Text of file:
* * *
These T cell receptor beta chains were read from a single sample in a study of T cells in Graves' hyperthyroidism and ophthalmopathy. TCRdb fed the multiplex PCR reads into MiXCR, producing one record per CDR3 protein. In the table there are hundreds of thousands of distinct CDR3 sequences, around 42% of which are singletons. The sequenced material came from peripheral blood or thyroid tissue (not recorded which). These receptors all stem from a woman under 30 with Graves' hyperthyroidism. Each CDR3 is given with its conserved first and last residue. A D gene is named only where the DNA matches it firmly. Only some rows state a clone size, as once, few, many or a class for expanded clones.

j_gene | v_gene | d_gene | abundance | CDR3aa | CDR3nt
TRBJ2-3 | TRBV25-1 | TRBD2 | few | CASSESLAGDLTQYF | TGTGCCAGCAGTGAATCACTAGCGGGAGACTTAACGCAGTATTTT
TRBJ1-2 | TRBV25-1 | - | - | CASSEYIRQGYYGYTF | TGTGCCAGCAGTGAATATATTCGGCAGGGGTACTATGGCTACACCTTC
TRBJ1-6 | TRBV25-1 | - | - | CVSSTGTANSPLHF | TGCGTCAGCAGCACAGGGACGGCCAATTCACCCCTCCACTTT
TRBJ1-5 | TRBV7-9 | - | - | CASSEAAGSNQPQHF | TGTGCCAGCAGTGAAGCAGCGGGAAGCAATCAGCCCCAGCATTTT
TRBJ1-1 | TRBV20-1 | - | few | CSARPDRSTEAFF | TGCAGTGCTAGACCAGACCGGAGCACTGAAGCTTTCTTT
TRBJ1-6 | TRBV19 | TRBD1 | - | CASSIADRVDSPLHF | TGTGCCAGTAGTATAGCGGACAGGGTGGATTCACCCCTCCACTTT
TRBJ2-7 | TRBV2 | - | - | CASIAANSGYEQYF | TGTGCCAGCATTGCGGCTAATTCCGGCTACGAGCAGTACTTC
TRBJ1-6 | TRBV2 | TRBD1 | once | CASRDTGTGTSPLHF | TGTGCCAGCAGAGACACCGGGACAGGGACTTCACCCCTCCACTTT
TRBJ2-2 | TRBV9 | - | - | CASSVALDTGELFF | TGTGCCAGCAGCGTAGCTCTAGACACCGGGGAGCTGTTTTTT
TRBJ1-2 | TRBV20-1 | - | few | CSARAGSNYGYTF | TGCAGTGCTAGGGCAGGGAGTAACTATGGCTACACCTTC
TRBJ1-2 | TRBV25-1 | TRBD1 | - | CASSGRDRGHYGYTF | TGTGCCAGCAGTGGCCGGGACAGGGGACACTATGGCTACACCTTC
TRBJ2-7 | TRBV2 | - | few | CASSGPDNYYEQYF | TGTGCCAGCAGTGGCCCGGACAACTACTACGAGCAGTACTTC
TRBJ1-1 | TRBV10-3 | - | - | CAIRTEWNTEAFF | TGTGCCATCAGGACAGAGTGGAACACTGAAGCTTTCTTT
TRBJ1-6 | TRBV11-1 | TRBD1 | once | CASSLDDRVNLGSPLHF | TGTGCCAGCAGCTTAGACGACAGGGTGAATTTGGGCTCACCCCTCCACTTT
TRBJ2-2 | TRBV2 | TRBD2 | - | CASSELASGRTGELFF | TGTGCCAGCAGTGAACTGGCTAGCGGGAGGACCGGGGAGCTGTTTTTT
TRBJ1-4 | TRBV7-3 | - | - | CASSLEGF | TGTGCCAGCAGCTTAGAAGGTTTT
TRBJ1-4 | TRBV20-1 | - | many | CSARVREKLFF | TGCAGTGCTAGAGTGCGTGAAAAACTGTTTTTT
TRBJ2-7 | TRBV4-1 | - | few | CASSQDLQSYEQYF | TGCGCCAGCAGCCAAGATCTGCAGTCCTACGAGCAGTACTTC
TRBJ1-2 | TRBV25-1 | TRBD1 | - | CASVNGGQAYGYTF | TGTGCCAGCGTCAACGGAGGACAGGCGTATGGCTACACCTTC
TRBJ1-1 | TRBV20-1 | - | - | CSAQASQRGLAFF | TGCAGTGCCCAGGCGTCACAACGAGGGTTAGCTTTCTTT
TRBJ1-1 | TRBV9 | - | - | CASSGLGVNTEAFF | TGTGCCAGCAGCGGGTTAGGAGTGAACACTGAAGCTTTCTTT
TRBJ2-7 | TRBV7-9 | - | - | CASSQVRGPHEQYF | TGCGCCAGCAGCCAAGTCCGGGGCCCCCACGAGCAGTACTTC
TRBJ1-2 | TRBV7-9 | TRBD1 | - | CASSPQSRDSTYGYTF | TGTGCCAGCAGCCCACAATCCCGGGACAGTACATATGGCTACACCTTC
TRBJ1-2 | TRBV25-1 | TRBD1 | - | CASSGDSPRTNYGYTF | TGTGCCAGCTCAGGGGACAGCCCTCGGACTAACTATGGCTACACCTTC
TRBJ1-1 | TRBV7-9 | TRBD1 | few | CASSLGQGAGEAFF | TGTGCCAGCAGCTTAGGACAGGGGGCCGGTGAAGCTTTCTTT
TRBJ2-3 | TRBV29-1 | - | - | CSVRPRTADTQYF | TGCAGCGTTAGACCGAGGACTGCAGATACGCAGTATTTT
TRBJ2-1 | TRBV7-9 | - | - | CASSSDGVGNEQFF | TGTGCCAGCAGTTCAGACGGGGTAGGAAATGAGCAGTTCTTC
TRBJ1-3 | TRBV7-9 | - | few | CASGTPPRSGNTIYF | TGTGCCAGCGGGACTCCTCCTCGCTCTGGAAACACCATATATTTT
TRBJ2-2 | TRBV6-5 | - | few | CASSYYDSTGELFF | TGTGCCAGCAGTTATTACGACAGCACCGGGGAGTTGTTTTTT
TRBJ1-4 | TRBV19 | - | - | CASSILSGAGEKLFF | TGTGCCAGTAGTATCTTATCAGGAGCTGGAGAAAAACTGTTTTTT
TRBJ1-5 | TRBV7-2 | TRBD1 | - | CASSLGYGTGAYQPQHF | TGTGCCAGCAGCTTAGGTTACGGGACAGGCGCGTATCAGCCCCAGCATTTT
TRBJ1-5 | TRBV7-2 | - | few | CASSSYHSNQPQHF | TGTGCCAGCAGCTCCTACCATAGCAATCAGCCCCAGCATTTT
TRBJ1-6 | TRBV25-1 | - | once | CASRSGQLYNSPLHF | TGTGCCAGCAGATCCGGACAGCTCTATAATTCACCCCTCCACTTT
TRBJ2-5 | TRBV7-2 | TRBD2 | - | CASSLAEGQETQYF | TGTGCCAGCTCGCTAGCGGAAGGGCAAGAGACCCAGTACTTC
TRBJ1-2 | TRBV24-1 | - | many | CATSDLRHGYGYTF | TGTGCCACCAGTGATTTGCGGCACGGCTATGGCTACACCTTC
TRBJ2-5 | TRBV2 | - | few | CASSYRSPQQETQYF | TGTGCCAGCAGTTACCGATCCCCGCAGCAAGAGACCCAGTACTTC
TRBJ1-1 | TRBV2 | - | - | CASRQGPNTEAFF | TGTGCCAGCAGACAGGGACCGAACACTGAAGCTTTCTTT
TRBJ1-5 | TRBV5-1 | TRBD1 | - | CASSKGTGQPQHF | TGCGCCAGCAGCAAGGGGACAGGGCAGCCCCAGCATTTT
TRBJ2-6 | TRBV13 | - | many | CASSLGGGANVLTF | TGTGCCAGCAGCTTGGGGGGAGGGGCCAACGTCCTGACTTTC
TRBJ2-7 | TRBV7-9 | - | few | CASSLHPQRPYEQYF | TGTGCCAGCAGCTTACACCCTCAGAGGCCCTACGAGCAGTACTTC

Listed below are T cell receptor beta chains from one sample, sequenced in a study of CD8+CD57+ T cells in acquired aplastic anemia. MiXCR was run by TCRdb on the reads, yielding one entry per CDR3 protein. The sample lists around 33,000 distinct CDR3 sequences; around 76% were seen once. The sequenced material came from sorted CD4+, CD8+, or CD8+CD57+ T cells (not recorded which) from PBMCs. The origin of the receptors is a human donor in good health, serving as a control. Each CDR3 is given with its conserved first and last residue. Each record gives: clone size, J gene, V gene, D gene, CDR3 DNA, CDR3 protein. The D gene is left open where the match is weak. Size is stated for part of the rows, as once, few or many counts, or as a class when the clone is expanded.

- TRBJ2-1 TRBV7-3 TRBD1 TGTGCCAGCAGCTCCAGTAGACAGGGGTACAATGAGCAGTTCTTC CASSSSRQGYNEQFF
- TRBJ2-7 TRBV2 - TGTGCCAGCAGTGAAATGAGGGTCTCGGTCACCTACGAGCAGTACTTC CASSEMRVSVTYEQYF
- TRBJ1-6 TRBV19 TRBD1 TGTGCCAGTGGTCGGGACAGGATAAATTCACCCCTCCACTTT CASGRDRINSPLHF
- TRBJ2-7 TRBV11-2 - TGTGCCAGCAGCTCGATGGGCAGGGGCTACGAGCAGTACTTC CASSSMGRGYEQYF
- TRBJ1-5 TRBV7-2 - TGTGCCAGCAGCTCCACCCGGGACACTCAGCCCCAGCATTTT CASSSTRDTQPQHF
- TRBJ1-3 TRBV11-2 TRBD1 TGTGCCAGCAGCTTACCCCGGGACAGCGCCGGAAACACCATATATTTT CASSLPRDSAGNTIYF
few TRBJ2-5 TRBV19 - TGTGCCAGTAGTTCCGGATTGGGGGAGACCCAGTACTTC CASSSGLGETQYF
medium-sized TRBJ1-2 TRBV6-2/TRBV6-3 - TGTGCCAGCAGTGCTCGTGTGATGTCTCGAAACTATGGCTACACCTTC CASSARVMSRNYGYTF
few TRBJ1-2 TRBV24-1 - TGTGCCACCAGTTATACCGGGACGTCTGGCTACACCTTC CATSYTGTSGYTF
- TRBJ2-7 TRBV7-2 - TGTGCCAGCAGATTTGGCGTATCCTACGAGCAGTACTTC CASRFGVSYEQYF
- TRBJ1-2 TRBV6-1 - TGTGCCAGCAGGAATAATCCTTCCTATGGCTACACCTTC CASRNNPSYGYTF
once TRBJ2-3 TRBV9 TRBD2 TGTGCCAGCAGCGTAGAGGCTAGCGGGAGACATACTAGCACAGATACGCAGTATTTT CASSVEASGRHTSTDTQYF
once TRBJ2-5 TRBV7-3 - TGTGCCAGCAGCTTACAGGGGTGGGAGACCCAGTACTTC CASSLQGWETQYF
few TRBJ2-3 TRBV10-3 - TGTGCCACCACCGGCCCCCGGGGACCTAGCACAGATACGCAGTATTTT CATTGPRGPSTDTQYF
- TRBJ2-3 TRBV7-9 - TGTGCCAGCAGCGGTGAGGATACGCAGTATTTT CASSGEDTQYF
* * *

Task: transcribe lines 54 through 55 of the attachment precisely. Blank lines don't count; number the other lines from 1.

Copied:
- TRBJ1-2 TRBV6-1 - TGTGCCAGCAGGAATAATCCTTCCTATGGCTACACCTTC CASRNNPSYGYTF
once TRBJ2-3 TRBV9 TRBD2 TGTGCCAGCAGCGTAGAGGCTAGCGGGAGACATACTAGCACAGATACGCAGTATTTT CASSVEASGRHTSTDTQYF